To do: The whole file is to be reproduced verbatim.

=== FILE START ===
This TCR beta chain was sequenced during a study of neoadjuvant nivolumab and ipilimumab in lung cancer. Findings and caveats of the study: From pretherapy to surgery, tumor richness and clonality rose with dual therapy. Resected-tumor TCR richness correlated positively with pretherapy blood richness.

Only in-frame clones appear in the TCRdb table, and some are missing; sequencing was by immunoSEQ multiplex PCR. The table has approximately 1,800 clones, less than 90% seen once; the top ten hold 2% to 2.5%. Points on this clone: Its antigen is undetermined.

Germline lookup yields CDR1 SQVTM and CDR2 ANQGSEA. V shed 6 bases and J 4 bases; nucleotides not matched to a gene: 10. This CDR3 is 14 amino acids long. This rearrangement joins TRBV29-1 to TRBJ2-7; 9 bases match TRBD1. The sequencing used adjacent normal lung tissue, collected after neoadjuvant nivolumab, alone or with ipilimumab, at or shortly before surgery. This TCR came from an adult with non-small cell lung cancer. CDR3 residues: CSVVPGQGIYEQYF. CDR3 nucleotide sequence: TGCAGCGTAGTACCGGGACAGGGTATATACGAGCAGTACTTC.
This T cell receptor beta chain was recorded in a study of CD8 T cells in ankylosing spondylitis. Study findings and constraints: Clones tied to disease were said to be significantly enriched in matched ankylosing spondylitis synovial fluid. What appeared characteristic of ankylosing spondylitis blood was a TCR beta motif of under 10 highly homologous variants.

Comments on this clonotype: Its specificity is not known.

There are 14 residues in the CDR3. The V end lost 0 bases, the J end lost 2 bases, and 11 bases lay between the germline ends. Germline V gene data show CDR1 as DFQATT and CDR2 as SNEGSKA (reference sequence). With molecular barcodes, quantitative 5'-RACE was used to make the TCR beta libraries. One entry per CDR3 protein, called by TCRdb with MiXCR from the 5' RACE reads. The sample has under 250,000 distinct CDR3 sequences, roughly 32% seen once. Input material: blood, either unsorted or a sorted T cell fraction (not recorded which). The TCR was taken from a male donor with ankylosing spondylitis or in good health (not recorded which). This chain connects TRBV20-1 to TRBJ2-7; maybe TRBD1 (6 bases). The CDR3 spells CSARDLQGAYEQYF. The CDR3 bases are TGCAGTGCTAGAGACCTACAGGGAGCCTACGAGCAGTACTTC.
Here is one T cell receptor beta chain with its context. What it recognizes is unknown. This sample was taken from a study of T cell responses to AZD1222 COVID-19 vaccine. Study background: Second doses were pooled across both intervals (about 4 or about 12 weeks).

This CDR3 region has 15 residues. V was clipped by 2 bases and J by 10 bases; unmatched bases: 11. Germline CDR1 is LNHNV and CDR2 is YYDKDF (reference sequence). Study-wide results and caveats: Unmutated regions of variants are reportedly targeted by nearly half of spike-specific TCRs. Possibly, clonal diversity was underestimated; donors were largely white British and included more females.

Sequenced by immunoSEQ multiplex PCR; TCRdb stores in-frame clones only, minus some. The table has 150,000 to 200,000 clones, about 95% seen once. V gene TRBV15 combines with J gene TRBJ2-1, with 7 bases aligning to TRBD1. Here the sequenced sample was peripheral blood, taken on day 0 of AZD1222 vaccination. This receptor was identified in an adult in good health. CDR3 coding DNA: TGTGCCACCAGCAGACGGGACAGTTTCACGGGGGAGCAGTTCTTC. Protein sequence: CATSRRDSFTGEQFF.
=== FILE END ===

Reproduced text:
This TCR beta chain was sequenced during a study of neoadjuvant nivolumab and ipilimumab in lung cancer. Findings and caveats of the study: From pretherapy to surgery, tumor richness and clonality rose with dual therapy. Resected-tumor TCR richness correlated positively with pretherapy blood richness.

Only in-frame clones appear in the TCRdb table, and some are missing; sequencing was by immunoSEQ multiplex PCR. The table has approximately 1,800 clones, less than 90% seen once; the top ten hold 2% to 2.5%. Points on this clone: Its antigen is undetermined.

Germline lookup yields CDR1 SQVTM and CDR2 ANQGSEA. V shed 6 bases and J 4 bases; nucleotides not matched to a gene: 10. This CDR3 is 14 amino acids long. This rearrangement joins TRBV29-1 to TRBJ2-7; 9 bases match TRBD1. The sequencing used adjacent normal lung tissue, collected after neoadjuvant nivolumab, alone or with ipilimumab, at or shortly before surgery. This TCR came from an adult with non-small cell lung cancer. CDR3 residues: CSVVPGQGIYEQYF. CDR3 nucleotide sequence: TGCAGCGTAGTACCGGGACAGGGTATATACGAGCAGTACTTC.
This T cell receptor beta chain was recorded in a study of CD8 T cells in ankylosing spondylitis. Study findings and constraints: Clones tied to disease were said to be significantly enriched in matched ankylosing spondylitis synovial fluid. What appeared characteristic of ankylosing spondylitis blood was a TCR beta motif of under 10 highly homologous variants.

Comments on this clonotype: Its specificity is not known.

There are 14 residues in the CDR3. The V end lost 0 bases, the J end lost 2 bases, and 11 bases lay between the germline ends. Germline V gene data show CDR1 as DFQATT and CDR2 as SNEGSKA (reference sequence). With molecular barcodes, quantitative 5'-RACE was used to make the TCR beta libraries. One entry per CDR3 protein, called by TCRdb with MiXCR from the 5' RACE reads. The sample has under 250,000 distinct CDR3 sequences, roughly 32% seen once. Input material: blood, either unsorted or a sorted T cell fraction (not recorded which). The TCR was taken from a male donor with ankylosing spondylitis or in good health (not recorded which). This chain connects TRBV20-1 to TRBJ2-7; maybe TRBD1 (6 bases). The CDR3 spells CSARDLQGAYEQYF. The CDR3 bases are TGCAGTGCTAGAGACCTACAGGGAGCCTACGAGCAGTACTTC.
Here is one T cell receptor beta chain with its context. What it recognizes is unknown. This sample was taken from a study of T cell responses to AZD1222 COVID-19 vaccine. Study background: Second doses were pooled across both intervals (about 4 or about 12 weeks).

This CDR3 region has 15 residues. V was clipped by 2 bases and J by 10 bases; unmatched bases: 11. Germline CDR1 is LNHNV and CDR2 is YYDKDF (reference sequence). Study-wide results and caveats: Unmutated regions of variants are reportedly targeted by nearly half of spike-specific TCRs. Possibly, clonal diversity was underestimated; donors were largely white British and included more females.

Sequenced by immunoSEQ multiplex PCR; TCRdb stores in-frame clones only, minus some. The table has 150,000 to 200,000 clones, about 95% seen once. V gene TRBV15 combines with J gene TRBJ2-1, with 7 bases aligning to TRBD1. Here the sequenced sample was peripheral blood, taken on day 0 of AZD1222 vaccination. This receptor was identified in an adult in good health. CDR3 coding DNA: TGTGCCACCAGCAGACGGGACAGTTTCACGGGGGAGCAGTTCTTC. Protein sequence: CATSRRDSFTGEQFF.